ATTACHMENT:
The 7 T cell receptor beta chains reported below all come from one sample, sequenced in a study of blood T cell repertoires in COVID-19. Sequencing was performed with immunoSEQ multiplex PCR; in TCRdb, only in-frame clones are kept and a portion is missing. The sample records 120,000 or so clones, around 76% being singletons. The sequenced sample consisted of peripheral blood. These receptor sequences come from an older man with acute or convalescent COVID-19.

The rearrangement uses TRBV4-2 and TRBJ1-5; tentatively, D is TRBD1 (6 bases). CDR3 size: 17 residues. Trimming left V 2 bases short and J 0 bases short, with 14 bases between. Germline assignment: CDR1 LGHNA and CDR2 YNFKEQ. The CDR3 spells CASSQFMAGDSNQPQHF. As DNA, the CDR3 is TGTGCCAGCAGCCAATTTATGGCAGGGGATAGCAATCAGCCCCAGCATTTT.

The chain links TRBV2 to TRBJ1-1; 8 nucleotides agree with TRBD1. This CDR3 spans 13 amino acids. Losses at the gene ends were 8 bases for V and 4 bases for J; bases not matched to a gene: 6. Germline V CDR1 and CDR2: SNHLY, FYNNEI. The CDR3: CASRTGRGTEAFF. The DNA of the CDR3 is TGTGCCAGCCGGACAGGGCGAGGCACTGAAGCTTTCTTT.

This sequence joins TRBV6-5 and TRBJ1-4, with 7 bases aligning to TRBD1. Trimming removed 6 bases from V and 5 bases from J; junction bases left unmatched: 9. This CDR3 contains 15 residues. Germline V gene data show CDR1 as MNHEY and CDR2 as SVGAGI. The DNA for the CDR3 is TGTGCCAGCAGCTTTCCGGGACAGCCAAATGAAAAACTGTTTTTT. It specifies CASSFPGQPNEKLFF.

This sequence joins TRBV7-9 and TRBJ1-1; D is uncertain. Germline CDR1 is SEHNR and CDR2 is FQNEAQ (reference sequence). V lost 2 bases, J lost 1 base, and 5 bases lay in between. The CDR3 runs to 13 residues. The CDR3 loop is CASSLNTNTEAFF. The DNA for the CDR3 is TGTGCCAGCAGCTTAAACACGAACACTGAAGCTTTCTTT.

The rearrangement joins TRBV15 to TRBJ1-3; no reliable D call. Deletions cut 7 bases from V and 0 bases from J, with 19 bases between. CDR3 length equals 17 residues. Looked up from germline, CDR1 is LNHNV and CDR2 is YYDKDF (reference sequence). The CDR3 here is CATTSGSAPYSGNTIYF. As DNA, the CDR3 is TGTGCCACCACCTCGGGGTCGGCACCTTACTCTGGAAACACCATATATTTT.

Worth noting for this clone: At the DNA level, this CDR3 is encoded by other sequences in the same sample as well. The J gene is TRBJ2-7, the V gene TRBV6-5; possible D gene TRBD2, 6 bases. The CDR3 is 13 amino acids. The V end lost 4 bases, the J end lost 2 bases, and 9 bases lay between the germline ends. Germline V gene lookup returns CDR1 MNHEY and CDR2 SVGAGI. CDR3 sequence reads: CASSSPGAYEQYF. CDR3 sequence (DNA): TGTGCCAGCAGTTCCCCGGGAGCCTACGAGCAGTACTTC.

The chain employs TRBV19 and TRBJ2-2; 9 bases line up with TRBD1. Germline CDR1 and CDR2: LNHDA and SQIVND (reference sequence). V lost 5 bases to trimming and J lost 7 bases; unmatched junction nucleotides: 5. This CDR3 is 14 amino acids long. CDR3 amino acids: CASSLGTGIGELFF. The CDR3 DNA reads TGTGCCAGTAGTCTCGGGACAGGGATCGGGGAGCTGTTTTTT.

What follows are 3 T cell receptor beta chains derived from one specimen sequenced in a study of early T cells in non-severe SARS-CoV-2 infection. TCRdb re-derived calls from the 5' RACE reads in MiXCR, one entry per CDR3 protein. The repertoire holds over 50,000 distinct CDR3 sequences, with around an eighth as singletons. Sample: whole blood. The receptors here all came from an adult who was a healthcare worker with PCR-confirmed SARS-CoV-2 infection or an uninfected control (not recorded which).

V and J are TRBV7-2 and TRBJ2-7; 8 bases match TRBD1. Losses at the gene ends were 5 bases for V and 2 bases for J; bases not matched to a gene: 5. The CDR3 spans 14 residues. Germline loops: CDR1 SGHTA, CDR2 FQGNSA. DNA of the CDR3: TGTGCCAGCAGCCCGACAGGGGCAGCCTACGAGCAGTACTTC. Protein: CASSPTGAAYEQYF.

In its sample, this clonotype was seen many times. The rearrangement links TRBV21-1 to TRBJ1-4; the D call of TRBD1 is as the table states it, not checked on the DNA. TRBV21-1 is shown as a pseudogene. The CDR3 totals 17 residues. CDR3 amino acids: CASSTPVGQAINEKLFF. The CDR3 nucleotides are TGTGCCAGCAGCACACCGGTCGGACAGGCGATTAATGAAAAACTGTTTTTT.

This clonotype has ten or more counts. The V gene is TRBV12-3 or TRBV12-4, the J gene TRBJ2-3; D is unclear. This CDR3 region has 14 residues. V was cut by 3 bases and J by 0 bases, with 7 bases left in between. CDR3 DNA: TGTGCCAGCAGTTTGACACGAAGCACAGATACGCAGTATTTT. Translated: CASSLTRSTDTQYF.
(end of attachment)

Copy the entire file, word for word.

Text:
The 7 T cell receptor beta chains reported below all come from one sample, sequenced in a study of blood T cell repertoires in COVID-19. Sequencing was performed with immunoSEQ multiplex PCR; in TCRdb, only in-frame clones are kept and a portion is missing. The sample records 120,000 or so clones, around 76% being singletons. The sequenced sample consisted of peripheral blood. These receptor sequences come from an older man with acute or convalescent COVID-19.

The rearrangement uses TRBV4-2 and TRBJ1-5; tentatively, D is TRBD1 (6 bases). CDR3 size: 17 residues. Trimming left V 2 bases short and J 0 bases short, with 14 bases between. Germline assignment: CDR1 LGHNA and CDR2 YNFKEQ. The CDR3 spells CASSQFMAGDSNQPQHF. As DNA, the CDR3 is TGTGCCAGCAGCCAATTTATGGCAGGGGATAGCAATCAGCCCCAGCATTTT.

The chain links TRBV2 to TRBJ1-1; 8 nucleotides agree with TRBD1. This CDR3 spans 13 amino acids. Losses at the gene ends were 8 bases for V and 4 bases for J; bases not matched to a gene: 6. Germline V CDR1 and CDR2: SNHLY, FYNNEI. The CDR3: CASRTGRGTEAFF. The DNA of the CDR3 is TGTGCCAGCCGGACAGGGCGAGGCACTGAAGCTTTCTTT.

This sequence joins TRBV6-5 and TRBJ1-4, with 7 bases aligning to TRBD1. Trimming removed 6 bases from V and 5 bases from J; junction bases left unmatched: 9. This CDR3 contains 15 residues. Germline V gene data show CDR1 as MNHEY and CDR2 as SVGAGI. The DNA for the CDR3 is TGTGCCAGCAGCTTTCCGGGACAGCCAAATGAAAAACTGTTTTTT. It specifies CASSFPGQPNEKLFF.

This sequence joins TRBV7-9 and TRBJ1-1; D is uncertain. Germline CDR1 is SEHNR and CDR2 is FQNEAQ (reference sequence). V lost 2 bases, J lost 1 base, and 5 bases lay in between. The CDR3 runs to 13 residues. The CDR3 loop is CASSLNTNTEAFF. The DNA for the CDR3 is TGTGCCAGCAGCTTAAACACGAACACTGAAGCTTTCTTT.

The rearrangement joins TRBV15 to TRBJ1-3; no reliable D call. Deletions cut 7 bases from V and 0 bases from J, with 19 bases between. CDR3 length equals 17 residues. Looked up from germline, CDR1 is LNHNV and CDR2 is YYDKDF (reference sequence). The CDR3 here is CATTSGSAPYSGNTIYF. As DNA, the CDR3 is TGTGCCACCACCTCGGGGTCGGCACCTTACTCTGGAAACACCATATATTTT.

Worth noting for this clone: At the DNA level, this CDR3 is encoded by other sequences in the same sample as well. The J gene is TRBJ2-7, the V gene TRBV6-5; possible D gene TRBD2, 6 bases. The CDR3 is 13 amino acids. The V end lost 4 bases, the J end lost 2 bases, and 9 bases lay between the germline ends. Germline V gene lookup returns CDR1 MNHEY and CDR2 SVGAGI. CDR3 sequence reads: CASSSPGAYEQYF. CDR3 sequence (DNA): TGTGCCAGCAGTTCCCCGGGAGCCTACGAGCAGTACTTC.

The chain employs TRBV19 and TRBJ2-2; 9 bases line up with TRBD1. Germline CDR1 and CDR2: LNHDA and SQIVND (reference sequence). V lost 5 bases to trimming and J lost 7 bases; unmatched junction nucleotides: 5. This CDR3 is 14 amino acids long. CDR3 amino acids: CASSLGTGIGELFF. The CDR3 DNA reads TGTGCCAGTAGTCTCGGGACAGGGATCGGGGAGCTGTTTTTT.

What follows are 3 T cell receptor beta chains derived from one specimen sequenced in a study of early T cells in non-severe SARS-CoV-2 infection. TCRdb re-derived calls from the 5' RACE reads in MiXCR, one entry per CDR3 protein. The repertoire holds over 50,000 distinct CDR3 sequences, with around an eighth as singletons. Sample: whole blood. The receptors here all came from an adult who was a healthcare worker with PCR-confirmed SARS-CoV-2 infection or an uninfected control (not recorded which).

V and J are TRBV7-2 and TRBJ2-7; 8 bases match TRBD1. Losses at the gene ends were 5 bases for V and 2 bases for J; bases not matched to a gene: 5. The CDR3 spans 14 residues. Germline loops: CDR1 SGHTA, CDR2 FQGNSA. DNA of the CDR3: TGTGCCAGCAGCCCGACAGGGGCAGCCTACGAGCAGTACTTC. Protein: CASSPTGAAYEQYF.

In its sample, this clonotype was seen many times. The rearrangement links TRBV21-1 to TRBJ1-4; the D call of TRBD1 is as the table states it, not checked on the DNA. TRBV21-1 is shown as a pseudogene. The CDR3 totals 17 residues. CDR3 amino acids: CASSTPVGQAINEKLFF. The CDR3 nucleotides are TGTGCCAGCAGCACACCGGTCGGACAGGCGATTAATGAAAAACTGTTTTTT.

This clonotype has ten or more counts. The V gene is TRBV12-3 or TRBV12-4, the J gene TRBJ2-3; D is unclear. This CDR3 region has 14 residues. V was cut by 3 bases and J by 0 bases, with 7 bases left in between. CDR3 DNA: TGTGCCAGCAGTTTGACACGAAGCACAGATACGCAGTATTTT. Translated: CASSLTRSTDTQYF.